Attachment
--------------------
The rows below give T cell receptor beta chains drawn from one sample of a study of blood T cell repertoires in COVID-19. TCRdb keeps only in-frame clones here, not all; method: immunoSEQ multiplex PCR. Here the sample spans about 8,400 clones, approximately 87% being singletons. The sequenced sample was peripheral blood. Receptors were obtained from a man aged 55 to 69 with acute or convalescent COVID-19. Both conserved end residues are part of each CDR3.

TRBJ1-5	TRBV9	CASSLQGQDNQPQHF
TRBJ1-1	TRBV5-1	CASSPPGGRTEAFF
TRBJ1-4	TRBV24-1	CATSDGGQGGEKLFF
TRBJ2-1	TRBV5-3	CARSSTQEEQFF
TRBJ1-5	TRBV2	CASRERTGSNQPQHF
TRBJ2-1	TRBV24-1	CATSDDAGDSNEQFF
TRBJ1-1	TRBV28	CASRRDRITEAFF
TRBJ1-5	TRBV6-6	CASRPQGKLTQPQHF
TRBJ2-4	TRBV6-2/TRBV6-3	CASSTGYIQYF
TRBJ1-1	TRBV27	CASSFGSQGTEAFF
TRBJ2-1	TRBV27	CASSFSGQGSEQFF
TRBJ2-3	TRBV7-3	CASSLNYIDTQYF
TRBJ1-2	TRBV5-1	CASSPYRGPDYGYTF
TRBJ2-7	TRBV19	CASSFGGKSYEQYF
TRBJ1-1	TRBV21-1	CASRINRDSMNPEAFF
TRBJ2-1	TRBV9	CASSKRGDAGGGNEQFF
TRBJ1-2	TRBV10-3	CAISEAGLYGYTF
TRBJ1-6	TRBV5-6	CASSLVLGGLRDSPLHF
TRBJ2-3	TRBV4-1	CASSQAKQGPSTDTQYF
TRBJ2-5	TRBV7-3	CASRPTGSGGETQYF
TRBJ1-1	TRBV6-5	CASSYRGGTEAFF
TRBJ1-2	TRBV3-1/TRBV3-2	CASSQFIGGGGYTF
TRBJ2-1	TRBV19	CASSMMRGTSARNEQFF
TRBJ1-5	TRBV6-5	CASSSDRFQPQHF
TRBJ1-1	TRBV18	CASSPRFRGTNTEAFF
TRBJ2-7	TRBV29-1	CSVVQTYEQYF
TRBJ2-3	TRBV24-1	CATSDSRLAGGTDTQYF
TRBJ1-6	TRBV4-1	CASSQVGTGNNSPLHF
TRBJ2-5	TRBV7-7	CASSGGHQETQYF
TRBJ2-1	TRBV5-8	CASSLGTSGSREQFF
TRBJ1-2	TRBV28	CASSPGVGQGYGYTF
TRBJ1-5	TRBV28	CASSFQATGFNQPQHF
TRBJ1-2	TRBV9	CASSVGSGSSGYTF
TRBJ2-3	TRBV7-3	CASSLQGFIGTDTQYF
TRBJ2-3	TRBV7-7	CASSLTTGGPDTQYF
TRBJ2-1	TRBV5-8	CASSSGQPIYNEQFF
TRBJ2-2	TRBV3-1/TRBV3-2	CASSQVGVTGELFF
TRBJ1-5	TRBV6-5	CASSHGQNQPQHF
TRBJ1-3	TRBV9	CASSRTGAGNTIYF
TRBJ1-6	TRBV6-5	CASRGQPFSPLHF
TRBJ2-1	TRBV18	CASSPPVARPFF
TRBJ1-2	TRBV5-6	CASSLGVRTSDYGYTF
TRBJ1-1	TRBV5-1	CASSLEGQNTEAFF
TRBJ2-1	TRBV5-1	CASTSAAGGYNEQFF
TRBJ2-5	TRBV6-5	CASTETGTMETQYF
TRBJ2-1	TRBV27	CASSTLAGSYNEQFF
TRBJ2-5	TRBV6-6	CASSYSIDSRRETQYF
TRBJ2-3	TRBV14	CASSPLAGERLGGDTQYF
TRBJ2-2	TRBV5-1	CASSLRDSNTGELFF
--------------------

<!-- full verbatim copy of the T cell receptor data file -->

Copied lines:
The rows below give T cell receptor beta chains drawn from one sample of a study of blood T cell repertoires in COVID-19. TCRdb keeps only in-frame clones here, not all; method: immunoSEQ multiplex PCR. Here the sample spans about 8,400 clones, approximately 87% being singletons. The sequenced sample was peripheral blood. Receptors were obtained from a man aged 55 to 69 with acute or convalescent COVID-19. Both conserved end residues are part of each CDR3.

TRBJ1-5	TRBV9	CASSLQGQDNQPQHF
TRBJ1-1	TRBV5-1	CASSPPGGRTEAFF
TRBJ1-4	TRBV24-1	CATSDGGQGGEKLFF
TRBJ2-1	TRBV5-3	CARSSTQEEQFF
TRBJ1-5	TRBV2	CASRERTGSNQPQHF
TRBJ2-1	TRBV24-1	CATSDDAGDSNEQFF
TRBJ1-1	TRBV28	CASRRDRITEAFF
TRBJ1-5	TRBV6-6	CASRPQGKLTQPQHF
TRBJ2-4	TRBV6-2/TRBV6-3	CASSTGYIQYF
TRBJ1-1	TRBV27	CASSFGSQGTEAFF
TRBJ2-1	TRBV27	CASSFSGQGSEQFF
TRBJ2-3	TRBV7-3	CASSLNYIDTQYF
TRBJ1-2	TRBV5-1	CASSPYRGPDYGYTF
TRBJ2-7	TRBV19	CASSFGGKSYEQYF
TRBJ1-1	TRBV21-1	CASRINRDSMNPEAFF
TRBJ2-1	TRBV9	CASSKRGDAGGGNEQFF
TRBJ1-2	TRBV10-3	CAISEAGLYGYTF
TRBJ1-6	TRBV5-6	CASSLVLGGLRDSPLHF
TRBJ2-3	TRBV4-1	CASSQAKQGPSTDTQYF
TRBJ2-5	TRBV7-3	CASRPTGSGGETQYF
TRBJ1-1	TRBV6-5	CASSYRGGTEAFF
TRBJ1-2	TRBV3-1/TRBV3-2	CASSQFIGGGGYTF
TRBJ2-1	TRBV19	CASSMMRGTSARNEQFF
TRBJ1-5	TRBV6-5	CASSSDRFQPQHF
TRBJ1-1	TRBV18	CASSPRFRGTNTEAFF
TRBJ2-7	TRBV29-1	CSVVQTYEQYF
TRBJ2-3	TRBV24-1	CATSDSRLAGGTDTQYF
TRBJ1-6	TRBV4-1	CASSQVGTGNNSPLHF
TRBJ2-5	TRBV7-7	CASSGGHQETQYF
TRBJ2-1	TRBV5-8	CASSLGTSGSREQFF
TRBJ1-2	TRBV28	CASSPGVGQGYGYTF
TRBJ1-5	TRBV28	CASSFQATGFNQPQHF
TRBJ1-2	TRBV9	CASSVGSGSSGYTF
TRBJ2-3	TRBV7-3	CASSLQGFIGTDTQYF
TRBJ2-3	TRBV7-7	CASSLTTGGPDTQYF
TRBJ2-1	TRBV5-8	CASSSGQPIYNEQFF
TRBJ2-2	TRBV3-1/TRBV3-2	CASSQVGVTGELFF
TRBJ1-5	TRBV6-5	CASSHGQNQPQHF
TRBJ1-3	TRBV9	CASSRTGAGNTIYF
TRBJ1-6	TRBV6-5	CASRGQPFSPLHF
TRBJ2-1	TRBV18	CASSPPVARPFF
TRBJ1-2	TRBV5-6	CASSLGVRTSDYGYTF
TRBJ1-1	TRBV5-1	CASSLEGQNTEAFF
TRBJ2-1	TRBV5-1	CASTSAAGGYNEQFF
TRBJ2-5	TRBV6-5	CASTETGTMETQYF
TRBJ2-1	TRBV27	CASSTLAGSYNEQFF
TRBJ2-5	TRBV6-6	CASSYSIDSRRETQYF
TRBJ2-3	TRBV14	CASSPLAGERLGGDTQYF
TRBJ2-2	TRBV5-1	CASSLRDSNTGELFF